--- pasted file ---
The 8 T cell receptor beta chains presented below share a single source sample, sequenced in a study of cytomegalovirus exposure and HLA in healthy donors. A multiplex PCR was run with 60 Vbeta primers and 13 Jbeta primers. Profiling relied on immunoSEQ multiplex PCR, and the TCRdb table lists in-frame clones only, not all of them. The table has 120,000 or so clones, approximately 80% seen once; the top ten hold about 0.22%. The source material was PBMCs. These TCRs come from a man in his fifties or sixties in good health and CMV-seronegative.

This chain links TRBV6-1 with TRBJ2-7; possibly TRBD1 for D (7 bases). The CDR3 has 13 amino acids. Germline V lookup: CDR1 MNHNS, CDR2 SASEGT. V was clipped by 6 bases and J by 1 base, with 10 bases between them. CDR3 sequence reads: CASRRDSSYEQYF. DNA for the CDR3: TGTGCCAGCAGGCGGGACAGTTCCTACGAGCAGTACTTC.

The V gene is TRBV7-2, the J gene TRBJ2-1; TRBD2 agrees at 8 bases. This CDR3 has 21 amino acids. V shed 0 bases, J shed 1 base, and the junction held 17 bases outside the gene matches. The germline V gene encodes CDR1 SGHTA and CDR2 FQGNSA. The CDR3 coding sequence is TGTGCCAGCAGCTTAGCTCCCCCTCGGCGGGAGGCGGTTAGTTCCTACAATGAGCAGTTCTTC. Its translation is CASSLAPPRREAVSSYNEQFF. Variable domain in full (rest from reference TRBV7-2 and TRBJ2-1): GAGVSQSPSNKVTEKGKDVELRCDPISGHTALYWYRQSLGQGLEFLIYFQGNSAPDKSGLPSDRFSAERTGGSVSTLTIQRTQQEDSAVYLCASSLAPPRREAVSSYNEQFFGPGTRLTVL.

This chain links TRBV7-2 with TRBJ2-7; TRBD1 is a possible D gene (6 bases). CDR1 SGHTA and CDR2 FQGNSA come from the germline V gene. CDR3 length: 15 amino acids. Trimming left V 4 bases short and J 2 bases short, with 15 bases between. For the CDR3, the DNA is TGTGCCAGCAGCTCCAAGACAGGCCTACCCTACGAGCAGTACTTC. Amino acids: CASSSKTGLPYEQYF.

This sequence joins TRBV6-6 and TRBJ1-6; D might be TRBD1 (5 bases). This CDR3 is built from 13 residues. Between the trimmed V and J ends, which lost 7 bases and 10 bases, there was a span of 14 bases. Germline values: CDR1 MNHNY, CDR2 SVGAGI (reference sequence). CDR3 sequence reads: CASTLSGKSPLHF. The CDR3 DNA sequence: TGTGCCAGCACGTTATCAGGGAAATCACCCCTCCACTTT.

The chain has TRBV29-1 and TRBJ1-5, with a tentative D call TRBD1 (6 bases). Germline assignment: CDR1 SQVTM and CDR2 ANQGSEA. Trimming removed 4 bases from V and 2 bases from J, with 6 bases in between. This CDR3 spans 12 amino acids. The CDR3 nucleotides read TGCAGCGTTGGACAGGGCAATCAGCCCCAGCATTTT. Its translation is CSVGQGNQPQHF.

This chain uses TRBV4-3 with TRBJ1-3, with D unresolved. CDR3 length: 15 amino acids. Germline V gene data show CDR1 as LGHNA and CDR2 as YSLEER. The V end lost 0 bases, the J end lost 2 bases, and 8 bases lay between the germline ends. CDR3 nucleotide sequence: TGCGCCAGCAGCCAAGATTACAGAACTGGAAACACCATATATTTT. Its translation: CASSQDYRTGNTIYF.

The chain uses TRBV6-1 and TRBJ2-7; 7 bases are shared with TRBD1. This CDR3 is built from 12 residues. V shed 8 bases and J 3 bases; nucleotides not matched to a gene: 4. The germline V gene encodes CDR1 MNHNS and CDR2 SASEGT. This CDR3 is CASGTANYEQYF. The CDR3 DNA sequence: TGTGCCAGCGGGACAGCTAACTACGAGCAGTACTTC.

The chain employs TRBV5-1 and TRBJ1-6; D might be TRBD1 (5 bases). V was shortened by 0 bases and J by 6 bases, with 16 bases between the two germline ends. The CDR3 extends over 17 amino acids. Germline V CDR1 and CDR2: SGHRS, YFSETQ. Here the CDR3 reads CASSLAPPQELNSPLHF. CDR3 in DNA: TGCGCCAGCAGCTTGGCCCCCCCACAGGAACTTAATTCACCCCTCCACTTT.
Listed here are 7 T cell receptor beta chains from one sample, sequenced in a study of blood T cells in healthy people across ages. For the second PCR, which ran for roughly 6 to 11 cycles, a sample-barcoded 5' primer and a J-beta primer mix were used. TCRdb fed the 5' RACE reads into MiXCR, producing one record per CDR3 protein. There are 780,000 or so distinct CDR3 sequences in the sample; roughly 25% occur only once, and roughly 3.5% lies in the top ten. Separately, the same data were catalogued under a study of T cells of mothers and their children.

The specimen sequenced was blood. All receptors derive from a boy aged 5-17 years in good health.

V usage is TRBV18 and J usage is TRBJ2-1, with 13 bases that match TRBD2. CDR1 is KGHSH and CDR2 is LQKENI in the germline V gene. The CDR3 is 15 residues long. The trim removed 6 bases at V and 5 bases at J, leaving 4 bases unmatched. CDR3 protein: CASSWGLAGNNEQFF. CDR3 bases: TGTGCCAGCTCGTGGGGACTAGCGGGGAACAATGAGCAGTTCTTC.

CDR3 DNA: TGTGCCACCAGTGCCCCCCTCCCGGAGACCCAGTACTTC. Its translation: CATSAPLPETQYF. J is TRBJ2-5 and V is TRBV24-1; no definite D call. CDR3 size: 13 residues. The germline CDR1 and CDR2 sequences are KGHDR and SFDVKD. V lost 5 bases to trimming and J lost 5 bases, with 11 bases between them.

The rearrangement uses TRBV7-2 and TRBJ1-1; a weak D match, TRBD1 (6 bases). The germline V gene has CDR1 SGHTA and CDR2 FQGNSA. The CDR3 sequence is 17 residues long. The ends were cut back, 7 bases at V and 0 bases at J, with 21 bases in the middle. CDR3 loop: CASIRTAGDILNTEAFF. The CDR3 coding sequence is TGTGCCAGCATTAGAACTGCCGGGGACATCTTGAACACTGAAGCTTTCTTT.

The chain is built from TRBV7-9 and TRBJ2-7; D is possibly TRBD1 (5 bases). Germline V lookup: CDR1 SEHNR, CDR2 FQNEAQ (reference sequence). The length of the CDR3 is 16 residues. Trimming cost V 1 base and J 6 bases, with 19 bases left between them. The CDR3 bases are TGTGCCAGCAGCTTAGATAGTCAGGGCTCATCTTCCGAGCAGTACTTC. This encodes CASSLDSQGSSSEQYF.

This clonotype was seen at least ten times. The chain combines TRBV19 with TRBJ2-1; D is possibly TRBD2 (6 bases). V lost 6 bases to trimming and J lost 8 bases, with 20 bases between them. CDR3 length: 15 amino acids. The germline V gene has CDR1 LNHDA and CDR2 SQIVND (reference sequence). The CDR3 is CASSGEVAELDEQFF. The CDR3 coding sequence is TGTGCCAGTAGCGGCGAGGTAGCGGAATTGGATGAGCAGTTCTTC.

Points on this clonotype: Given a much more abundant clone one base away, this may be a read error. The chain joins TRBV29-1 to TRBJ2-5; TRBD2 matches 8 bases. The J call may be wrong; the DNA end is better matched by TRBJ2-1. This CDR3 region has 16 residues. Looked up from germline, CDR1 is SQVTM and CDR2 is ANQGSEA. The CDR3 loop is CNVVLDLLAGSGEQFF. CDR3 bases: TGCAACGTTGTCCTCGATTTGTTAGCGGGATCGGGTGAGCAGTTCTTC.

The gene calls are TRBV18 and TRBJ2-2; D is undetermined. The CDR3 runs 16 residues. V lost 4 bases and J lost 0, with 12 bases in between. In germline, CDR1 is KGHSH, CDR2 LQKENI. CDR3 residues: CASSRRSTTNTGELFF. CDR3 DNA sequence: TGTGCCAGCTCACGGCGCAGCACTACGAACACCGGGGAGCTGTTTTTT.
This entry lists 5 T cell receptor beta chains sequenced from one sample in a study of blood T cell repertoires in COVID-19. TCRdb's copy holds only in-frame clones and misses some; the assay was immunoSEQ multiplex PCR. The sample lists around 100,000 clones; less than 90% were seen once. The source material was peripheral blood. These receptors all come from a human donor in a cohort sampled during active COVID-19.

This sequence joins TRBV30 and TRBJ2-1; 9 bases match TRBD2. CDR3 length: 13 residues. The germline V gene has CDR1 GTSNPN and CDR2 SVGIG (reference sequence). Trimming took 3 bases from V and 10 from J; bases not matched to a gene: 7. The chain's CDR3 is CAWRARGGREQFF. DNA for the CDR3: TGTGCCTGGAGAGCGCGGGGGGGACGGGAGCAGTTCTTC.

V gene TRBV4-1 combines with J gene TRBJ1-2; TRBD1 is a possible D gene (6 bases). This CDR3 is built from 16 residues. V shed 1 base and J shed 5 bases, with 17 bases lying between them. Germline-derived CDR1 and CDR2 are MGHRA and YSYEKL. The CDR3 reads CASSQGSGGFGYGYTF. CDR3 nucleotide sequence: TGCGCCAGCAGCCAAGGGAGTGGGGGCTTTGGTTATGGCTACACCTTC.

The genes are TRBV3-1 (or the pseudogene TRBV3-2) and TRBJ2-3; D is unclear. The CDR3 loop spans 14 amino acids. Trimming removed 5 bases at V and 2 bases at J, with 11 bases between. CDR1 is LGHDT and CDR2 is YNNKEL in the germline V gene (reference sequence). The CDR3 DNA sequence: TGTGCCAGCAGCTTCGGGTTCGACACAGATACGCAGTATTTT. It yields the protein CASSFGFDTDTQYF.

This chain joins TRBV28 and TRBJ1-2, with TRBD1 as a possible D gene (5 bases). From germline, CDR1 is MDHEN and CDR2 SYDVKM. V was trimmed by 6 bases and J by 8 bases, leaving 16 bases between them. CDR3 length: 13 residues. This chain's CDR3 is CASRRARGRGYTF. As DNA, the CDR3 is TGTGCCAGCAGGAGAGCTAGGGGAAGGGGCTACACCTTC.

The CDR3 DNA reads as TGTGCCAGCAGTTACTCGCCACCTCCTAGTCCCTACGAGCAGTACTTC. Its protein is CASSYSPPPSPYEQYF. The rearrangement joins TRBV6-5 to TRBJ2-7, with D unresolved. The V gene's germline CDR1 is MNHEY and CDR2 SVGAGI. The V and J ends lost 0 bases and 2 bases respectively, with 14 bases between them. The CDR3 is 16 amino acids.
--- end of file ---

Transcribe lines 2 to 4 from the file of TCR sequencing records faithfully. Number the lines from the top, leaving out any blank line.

This chain links TRBV6-1 with TRBJ2-7; possibly TRBD1 for D (7 bases). The CDR3 has 13 amino acids. Germline V lookup: CDR1 MNHNS, CDR2 SASEGT. V was clipped by 6 bases and J by 1 base, with 10 bases between them. CDR3 sequence reads: CASRRDSSYEQYF. DNA for the CDR3: TGTGCCAGCAGGCGGGACAGTTCCTACGAGCAGTACTTC.

The V gene is TRBV7-2, the J gene TRBJ2-1; TRBD2 agrees at 8 bases. This CDR3 has 21 amino acids. V shed 0 bases, J shed 1 base, and the junction held 17 bases outside the gene matches. The germline V gene encodes CDR1 SGHTA and CDR2 FQGNSA. The CDR3 coding sequence is TGTGCCAGCAGCTTAGCTCCCCCTCGGCGGGAGGCGGTTAGTTCCTACAATGAGCAGTTCTTC. Its translation is CASSLAPPRREAVSSYNEQFF. Variable domain in full (rest from reference TRBV7-2 and TRBJ2-1): GAGVSQSPSNKVTEKGKDVELRCDPISGHTALYWYRQSLGQGLEFLIYFQGNSAPDKSGLPSDRFSAERTGGSVSTLTIQRTQQEDSAVYLCASSLAPPRREAVSSYNEQFFGPGTRLTVL.

This chain links TRBV7-2 with TRBJ2-7; TRBD1 is a possible D gene (6 bases). CDR1 SGHTA and CDR2 FQGNSA come from the germline V gene. CDR3 length: 15 amino acids. Trimming left V 4 bases short and J 2 bases short, with 15 bases between. For the CDR3, the DNA is TGTGCCAGCAGCTCCAAGACAGGCCTACCCTACGAGCAGTACTTC. Amino acids: CASSSKTGLPYEQYF.